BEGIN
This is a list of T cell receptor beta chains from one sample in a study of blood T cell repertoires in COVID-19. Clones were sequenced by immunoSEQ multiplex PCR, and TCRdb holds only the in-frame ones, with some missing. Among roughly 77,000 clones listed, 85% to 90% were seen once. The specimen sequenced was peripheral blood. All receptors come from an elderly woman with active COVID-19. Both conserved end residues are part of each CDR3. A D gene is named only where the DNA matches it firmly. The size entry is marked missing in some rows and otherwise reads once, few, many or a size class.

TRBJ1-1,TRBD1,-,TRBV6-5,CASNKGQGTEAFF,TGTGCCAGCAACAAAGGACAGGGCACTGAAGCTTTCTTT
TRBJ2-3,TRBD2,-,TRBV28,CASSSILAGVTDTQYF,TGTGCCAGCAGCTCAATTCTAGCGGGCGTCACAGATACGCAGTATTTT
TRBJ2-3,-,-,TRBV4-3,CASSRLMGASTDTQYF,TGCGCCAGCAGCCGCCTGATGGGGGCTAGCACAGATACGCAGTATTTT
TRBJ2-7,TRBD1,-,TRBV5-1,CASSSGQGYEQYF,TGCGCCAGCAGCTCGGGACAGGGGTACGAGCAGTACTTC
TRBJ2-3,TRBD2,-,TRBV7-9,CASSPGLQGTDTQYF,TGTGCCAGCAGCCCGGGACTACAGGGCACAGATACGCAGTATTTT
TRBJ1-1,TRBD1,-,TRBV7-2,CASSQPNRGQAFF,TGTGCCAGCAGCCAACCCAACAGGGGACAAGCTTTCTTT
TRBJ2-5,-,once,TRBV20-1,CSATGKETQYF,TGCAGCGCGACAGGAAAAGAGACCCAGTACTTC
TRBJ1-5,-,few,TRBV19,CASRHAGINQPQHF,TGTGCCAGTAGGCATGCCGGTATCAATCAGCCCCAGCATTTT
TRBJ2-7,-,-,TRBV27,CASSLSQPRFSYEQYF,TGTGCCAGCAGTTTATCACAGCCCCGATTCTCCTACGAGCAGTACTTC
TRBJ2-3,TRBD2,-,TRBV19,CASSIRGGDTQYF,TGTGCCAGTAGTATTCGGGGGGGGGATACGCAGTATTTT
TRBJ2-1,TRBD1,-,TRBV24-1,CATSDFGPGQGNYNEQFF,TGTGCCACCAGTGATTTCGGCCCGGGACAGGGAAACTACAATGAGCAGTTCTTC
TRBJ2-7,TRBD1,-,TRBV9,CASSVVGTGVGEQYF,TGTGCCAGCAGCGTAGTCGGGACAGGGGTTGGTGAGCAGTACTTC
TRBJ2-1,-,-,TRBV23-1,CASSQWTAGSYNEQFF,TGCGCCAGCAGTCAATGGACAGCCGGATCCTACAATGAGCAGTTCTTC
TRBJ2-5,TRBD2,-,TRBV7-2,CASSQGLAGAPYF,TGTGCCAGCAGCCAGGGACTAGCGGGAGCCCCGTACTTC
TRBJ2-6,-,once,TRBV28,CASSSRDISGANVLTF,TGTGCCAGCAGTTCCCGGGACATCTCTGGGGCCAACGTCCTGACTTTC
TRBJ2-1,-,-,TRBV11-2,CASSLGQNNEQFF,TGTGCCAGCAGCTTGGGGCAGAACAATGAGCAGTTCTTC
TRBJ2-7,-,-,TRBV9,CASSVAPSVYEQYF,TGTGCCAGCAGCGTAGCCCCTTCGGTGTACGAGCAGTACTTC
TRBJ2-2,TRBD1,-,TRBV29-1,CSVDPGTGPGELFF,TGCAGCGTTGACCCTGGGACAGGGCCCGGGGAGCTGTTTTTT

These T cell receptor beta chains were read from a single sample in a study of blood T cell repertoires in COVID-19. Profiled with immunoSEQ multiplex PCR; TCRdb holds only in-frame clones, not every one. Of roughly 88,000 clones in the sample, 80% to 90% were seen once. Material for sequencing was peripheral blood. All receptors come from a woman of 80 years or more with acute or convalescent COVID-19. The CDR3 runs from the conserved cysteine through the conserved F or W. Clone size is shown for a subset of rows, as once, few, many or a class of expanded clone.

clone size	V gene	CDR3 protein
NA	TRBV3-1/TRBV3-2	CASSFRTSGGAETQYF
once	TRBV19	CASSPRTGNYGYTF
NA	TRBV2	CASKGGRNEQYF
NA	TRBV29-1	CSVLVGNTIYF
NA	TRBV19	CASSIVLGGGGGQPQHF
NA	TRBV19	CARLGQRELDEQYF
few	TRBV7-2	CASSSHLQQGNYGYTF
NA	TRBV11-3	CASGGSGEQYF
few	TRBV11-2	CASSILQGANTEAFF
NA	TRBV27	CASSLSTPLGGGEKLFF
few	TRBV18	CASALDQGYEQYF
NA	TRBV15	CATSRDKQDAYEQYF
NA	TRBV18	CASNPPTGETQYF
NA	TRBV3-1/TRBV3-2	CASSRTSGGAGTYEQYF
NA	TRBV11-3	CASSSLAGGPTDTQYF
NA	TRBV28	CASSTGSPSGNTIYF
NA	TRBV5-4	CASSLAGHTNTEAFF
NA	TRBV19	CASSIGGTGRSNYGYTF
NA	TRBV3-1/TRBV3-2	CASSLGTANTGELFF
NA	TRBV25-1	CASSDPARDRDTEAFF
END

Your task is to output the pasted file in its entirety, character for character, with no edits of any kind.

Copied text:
This is a list of T cell receptor beta chains from one sample in a study of blood T cell repertoires in COVID-19. Clones were sequenced by immunoSEQ multiplex PCR, and TCRdb holds only the in-frame ones, with some missing. Among roughly 77,000 clones listed, 85% to 90% were seen once. The specimen sequenced was peripheral blood. All receptors come from an elderly woman with active COVID-19. Both conserved end residues are part of each CDR3. A D gene is named only where the DNA matches it firmly. The size entry is marked missing in some rows and otherwise reads once, few, many or a size class.

TRBJ1-1,TRBD1,-,TRBV6-5,CASNKGQGTEAFF,TGTGCCAGCAACAAAGGACAGGGCACTGAAGCTTTCTTT
TRBJ2-3,TRBD2,-,TRBV28,CASSSILAGVTDTQYF,TGTGCCAGCAGCTCAATTCTAGCGGGCGTCACAGATACGCAGTATTTT
TRBJ2-3,-,-,TRBV4-3,CASSRLMGASTDTQYF,TGCGCCAGCAGCCGCCTGATGGGGGCTAGCACAGATACGCAGTATTTT
TRBJ2-7,TRBD1,-,TRBV5-1,CASSSGQGYEQYF,TGCGCCAGCAGCTCGGGACAGGGGTACGAGCAGTACTTC
TRBJ2-3,TRBD2,-,TRBV7-9,CASSPGLQGTDTQYF,TGTGCCAGCAGCCCGGGACTACAGGGCACAGATACGCAGTATTTT
TRBJ1-1,TRBD1,-,TRBV7-2,CASSQPNRGQAFF,TGTGCCAGCAGCCAACCCAACAGGGGACAAGCTTTCTTT
TRBJ2-5,-,once,TRBV20-1,CSATGKETQYF,TGCAGCGCGACAGGAAAAGAGACCCAGTACTTC
TRBJ1-5,-,few,TRBV19,CASRHAGINQPQHF,TGTGCCAGTAGGCATGCCGGTATCAATCAGCCCCAGCATTTT
TRBJ2-7,-,-,TRBV27,CASSLSQPRFSYEQYF,TGTGCCAGCAGTTTATCACAGCCCCGATTCTCCTACGAGCAGTACTTC
TRBJ2-3,TRBD2,-,TRBV19,CASSIRGGDTQYF,TGTGCCAGTAGTATTCGGGGGGGGGATACGCAGTATTTT
TRBJ2-1,TRBD1,-,TRBV24-1,CATSDFGPGQGNYNEQFF,TGTGCCACCAGTGATTTCGGCCCGGGACAGGGAAACTACAATGAGCAGTTCTTC
TRBJ2-7,TRBD1,-,TRBV9,CASSVVGTGVGEQYF,TGTGCCAGCAGCGTAGTCGGGACAGGGGTTGGTGAGCAGTACTTC
TRBJ2-1,-,-,TRBV23-1,CASSQWTAGSYNEQFF,TGCGCCAGCAGTCAATGGACAGCCGGATCCTACAATGAGCAGTTCTTC
TRBJ2-5,TRBD2,-,TRBV7-2,CASSQGLAGAPYF,TGTGCCAGCAGCCAGGGACTAGCGGGAGCCCCGTACTTC
TRBJ2-6,-,once,TRBV28,CASSSRDISGANVLTF,TGTGCCAGCAGTTCCCGGGACATCTCTGGGGCCAACGTCCTGACTTTC
TRBJ2-1,-,-,TRBV11-2,CASSLGQNNEQFF,TGTGCCAGCAGCTTGGGGCAGAACAATGAGCAGTTCTTC
TRBJ2-7,-,-,TRBV9,CASSVAPSVYEQYF,TGTGCCAGCAGCGTAGCCCCTTCGGTGTACGAGCAGTACTTC
TRBJ2-2,TRBD1,-,TRBV29-1,CSVDPGTGPGELFF,TGCAGCGTTGACCCTGGGACAGGGCCCGGGGAGCTGTTTTTT

These T cell receptor beta chains were read from a single sample in a study of blood T cell repertoires in COVID-19. Profiled with immunoSEQ multiplex PCR; TCRdb holds only in-frame clones, not every one. Of roughly 88,000 clones in the sample, 80% to 90% were seen once. Material for sequencing was peripheral blood. All receptors come from a woman of 80 years or more with acute or convalescent COVID-19. The CDR3 runs from the conserved cysteine through the conserved F or W. Clone size is shown for a subset of rows, as once, few, many or a class of expanded clone.

clone size	V gene	CDR3 protein
NA	TRBV3-1/TRBV3-2	CASSFRTSGGAETQYF
once	TRBV19	CASSPRTGNYGYTF
NA	TRBV2	CASKGGRNEQYF
NA	TRBV29-1	CSVLVGNTIYF
NA	TRBV19	CASSIVLGGGGGQPQHF
NA	TRBV19	CARLGQRELDEQYF
few	TRBV7-2	CASSSHLQQGNYGYTF
NA	TRBV11-3	CASGGSGEQYF
few	TRBV11-2	CASSILQGANTEAFF
NA	TRBV27	CASSLSTPLGGGEKLFF
few	TRBV18	CASALDQGYEQYF
NA	TRBV15	CATSRDKQDAYEQYF
NA	TRBV18	CASNPPTGETQYF
NA	TRBV3-1/TRBV3-2	CASSRTSGGAGTYEQYF
NA	TRBV11-3	CASSSLAGGPTDTQYF
NA	TRBV28	CASSTGSPSGNTIYF
NA	TRBV5-4	CASSLAGHTNTEAFF
NA	TRBV19	CASSIGGTGRSNYGYTF
NA	TRBV3-1/TRBV3-2	CASSLGTANTGELFF
NA	TRBV25-1	CASSDPARDRDTEAFF